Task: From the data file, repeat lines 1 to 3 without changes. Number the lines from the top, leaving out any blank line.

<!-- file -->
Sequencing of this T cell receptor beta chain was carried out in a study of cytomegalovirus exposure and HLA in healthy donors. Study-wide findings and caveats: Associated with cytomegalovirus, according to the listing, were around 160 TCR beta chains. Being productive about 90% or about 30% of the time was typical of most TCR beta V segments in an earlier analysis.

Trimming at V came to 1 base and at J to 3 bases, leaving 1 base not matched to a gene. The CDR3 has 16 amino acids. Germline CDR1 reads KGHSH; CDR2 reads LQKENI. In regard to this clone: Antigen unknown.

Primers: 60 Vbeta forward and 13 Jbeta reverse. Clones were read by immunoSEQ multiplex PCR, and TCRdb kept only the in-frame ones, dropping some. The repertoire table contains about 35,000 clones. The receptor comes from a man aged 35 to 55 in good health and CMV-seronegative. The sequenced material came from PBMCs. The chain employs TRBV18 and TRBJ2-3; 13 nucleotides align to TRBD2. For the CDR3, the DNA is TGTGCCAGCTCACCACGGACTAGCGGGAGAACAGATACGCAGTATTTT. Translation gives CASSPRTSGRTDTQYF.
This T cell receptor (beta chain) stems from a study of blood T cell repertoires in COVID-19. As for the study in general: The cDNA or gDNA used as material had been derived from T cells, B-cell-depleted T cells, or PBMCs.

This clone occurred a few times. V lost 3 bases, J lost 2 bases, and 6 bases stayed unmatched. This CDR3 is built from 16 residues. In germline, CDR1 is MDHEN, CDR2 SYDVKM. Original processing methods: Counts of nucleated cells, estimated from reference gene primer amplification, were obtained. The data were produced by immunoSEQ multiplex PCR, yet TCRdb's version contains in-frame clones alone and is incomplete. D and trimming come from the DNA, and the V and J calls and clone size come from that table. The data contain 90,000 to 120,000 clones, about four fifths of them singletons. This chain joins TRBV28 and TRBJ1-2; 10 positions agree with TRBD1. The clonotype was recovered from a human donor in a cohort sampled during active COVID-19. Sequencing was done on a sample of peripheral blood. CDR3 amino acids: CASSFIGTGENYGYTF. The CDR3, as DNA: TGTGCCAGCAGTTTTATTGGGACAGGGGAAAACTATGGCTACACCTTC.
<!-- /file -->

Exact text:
Sequencing of this T cell receptor beta chain was carried out in a study of cytomegalovirus exposure and HLA in healthy donors. Study-wide findings and caveats: Associated with cytomegalovirus, according to the listing, were around 160 TCR beta chains. Being productive about 90% or about 30% of the time was typical of most TCR beta V segments in an earlier analysis.

Trimming at V came to 1 base and at J to 3 bases, leaving 1 base not matched to a gene. The CDR3 has 16 amino acids. Germline CDR1 reads KGHSH; CDR2 reads LQKENI. In regard to this clone: Antigen unknown.

Primers: 60 Vbeta forward and 13 Jbeta reverse. Clones were read by immunoSEQ multiplex PCR, and TCRdb kept only the in-frame ones, dropping some. The repertoire table contains about 35,000 clones. The receptor comes from a man aged 35 to 55 in good health and CMV-seronegative. The sequenced material came from PBMCs. The chain employs TRBV18 and TRBJ2-3; 13 nucleotides align to TRBD2. For the CDR3, the DNA is TGTGCCAGCTCACCACGGACTAGCGGGAGAACAGATACGCAGTATTTT. Translation gives CASSPRTSGRTDTQYF.